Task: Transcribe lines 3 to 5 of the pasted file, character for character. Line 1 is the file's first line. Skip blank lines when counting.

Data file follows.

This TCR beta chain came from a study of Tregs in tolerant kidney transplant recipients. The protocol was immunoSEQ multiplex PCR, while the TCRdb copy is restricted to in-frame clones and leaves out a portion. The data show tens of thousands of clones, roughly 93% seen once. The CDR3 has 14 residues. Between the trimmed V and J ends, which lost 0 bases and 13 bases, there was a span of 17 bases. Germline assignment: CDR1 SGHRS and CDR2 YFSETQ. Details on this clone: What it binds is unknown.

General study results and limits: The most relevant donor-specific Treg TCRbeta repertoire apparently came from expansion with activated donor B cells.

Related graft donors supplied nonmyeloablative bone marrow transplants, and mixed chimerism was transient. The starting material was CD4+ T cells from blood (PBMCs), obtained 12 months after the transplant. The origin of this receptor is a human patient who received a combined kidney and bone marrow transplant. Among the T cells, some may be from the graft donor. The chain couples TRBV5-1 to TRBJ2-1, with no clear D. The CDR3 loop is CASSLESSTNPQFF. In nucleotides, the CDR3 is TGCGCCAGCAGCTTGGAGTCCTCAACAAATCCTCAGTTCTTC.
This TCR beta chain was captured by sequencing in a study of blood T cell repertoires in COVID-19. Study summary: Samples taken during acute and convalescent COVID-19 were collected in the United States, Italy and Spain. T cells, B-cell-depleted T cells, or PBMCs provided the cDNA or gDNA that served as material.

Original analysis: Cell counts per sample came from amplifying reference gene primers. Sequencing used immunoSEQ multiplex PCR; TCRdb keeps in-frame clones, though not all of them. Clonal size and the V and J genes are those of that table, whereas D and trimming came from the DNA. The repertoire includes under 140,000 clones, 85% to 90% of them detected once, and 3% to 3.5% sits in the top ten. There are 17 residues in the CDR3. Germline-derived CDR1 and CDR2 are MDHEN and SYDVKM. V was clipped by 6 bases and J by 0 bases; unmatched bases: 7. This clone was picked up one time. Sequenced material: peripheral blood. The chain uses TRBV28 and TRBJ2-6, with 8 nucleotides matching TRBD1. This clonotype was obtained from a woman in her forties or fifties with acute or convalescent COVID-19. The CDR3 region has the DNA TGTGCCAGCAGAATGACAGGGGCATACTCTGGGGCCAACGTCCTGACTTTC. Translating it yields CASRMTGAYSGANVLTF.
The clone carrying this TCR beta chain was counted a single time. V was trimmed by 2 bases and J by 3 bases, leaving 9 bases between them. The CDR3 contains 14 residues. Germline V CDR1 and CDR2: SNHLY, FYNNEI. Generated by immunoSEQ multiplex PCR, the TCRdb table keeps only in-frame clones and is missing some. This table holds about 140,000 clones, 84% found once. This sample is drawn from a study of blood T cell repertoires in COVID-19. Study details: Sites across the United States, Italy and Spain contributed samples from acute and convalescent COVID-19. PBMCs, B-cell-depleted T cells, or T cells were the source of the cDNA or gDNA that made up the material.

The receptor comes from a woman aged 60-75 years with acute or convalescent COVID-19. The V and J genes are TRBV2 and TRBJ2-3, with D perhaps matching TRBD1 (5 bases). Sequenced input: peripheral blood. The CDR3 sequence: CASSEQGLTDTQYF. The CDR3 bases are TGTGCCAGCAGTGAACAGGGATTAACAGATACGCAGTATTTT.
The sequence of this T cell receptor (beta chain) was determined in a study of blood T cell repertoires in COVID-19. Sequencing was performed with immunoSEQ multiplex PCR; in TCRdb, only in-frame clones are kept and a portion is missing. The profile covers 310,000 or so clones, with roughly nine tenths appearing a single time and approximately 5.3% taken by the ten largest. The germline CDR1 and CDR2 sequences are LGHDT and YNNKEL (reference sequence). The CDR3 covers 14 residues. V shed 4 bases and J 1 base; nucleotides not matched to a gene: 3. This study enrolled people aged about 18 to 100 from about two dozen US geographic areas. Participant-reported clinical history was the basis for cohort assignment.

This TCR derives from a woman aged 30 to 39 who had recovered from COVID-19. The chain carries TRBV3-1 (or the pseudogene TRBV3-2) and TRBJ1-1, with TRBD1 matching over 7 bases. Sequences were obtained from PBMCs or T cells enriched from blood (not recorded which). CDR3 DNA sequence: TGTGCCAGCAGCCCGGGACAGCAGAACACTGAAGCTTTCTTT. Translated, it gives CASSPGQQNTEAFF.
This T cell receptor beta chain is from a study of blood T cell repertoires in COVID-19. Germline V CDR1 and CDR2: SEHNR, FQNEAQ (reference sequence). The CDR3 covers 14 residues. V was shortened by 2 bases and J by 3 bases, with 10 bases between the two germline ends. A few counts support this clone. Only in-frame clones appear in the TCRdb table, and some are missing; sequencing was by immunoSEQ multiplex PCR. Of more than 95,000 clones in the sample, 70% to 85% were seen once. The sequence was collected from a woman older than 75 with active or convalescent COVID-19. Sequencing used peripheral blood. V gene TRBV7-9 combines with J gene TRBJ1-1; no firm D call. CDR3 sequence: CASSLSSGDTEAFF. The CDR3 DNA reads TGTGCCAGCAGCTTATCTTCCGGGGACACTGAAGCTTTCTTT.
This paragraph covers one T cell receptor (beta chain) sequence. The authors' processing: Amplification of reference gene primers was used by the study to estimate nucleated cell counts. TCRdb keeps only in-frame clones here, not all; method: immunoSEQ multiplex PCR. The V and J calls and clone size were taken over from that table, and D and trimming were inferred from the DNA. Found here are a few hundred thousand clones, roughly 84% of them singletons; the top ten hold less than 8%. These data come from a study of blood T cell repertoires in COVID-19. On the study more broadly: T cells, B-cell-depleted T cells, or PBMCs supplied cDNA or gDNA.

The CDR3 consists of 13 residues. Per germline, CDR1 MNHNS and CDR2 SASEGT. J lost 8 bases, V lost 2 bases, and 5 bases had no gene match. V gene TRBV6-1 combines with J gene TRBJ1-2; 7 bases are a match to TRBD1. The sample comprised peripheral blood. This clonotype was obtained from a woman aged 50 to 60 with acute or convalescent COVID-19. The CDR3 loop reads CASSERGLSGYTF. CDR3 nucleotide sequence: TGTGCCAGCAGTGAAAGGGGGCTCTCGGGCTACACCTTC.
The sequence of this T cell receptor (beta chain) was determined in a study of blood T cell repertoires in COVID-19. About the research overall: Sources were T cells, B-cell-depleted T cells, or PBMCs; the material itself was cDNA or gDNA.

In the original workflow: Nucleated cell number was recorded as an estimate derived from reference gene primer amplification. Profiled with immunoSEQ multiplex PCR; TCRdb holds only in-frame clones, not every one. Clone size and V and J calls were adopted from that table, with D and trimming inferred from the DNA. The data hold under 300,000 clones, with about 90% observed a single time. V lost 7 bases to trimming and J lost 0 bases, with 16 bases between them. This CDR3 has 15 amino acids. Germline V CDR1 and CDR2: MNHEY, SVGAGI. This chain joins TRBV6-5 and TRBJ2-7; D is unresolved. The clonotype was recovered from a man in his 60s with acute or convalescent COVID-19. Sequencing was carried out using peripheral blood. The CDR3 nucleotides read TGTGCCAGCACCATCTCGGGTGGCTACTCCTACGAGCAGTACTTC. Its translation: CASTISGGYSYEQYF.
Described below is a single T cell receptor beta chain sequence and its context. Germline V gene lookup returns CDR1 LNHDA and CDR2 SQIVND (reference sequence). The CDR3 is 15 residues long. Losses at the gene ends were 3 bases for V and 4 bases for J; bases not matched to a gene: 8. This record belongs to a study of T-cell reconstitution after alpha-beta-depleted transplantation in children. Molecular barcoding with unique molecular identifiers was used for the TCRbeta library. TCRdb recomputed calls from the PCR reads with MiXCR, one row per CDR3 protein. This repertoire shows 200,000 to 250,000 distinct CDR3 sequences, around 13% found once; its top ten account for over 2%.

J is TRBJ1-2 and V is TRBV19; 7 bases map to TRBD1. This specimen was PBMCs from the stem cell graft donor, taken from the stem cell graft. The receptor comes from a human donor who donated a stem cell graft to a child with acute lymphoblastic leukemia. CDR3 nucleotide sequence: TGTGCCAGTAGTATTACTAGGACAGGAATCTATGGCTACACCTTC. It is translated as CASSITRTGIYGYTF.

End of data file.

Related graft donors supplied nonmyeloablative bone marrow transplants, and mixed chimerism was transient. The starting material was CD4+ T cells from blood (PBMCs), obtained 12 months after the transplant. The origin of this receptor is a human patient who received a combined kidney and bone marrow transplant. Among the T cells, some may be from the graft donor. The chain couples TRBV5-1 to TRBJ2-1, with no clear D. The CDR3 loop is CASSLESSTNPQFF. In nucleotides, the CDR3 is TGCGCCAGCAGCTTGGAGTCCTCAACAAATCCTCAGTTCTTC.
This TCR beta chain was captured by sequencing in a study of blood T cell repertoires in COVID-19. Study summary: Samples taken during acute and convalescent COVID-19 were collected in the United States, Italy and Spain. T cells, B-cell-depleted T cells, or PBMCs provided the cDNA or gDNA that served as material.

Original analysis: Cell counts per sample came from amplifying reference gene primers. Sequencing used immunoSEQ multiplex PCR; TCRdb keeps in-frame clones, though not all of them. Clonal size and the V and J genes are those of that table, whereas D and trimming came from the DNA. The repertoire includes under 140,000 clones, 85% to 90% of them detected once, and 3% to 3.5% sits in the top ten. There are 17 residues in the CDR3. Germline-derived CDR1 and CDR2 are MDHEN and SYDVKM. V was clipped by 6 bases and J by 0 bases; unmatched bases: 7. This clone was picked up one time. Sequenced material: peripheral blood. The chain uses TRBV28 and TRBJ2-6, with 8 nucleotides matching TRBD1. This clonotype was obtained from a woman in her forties or fifties with acute or convalescent COVID-19. The CDR3 region has the DNA TGTGCCAGCAGAATGACAGGGGCATACTCTGGGGCCAACGTCCTGACTTTC. Translating it yields CASRMTGAYSGANVLTF.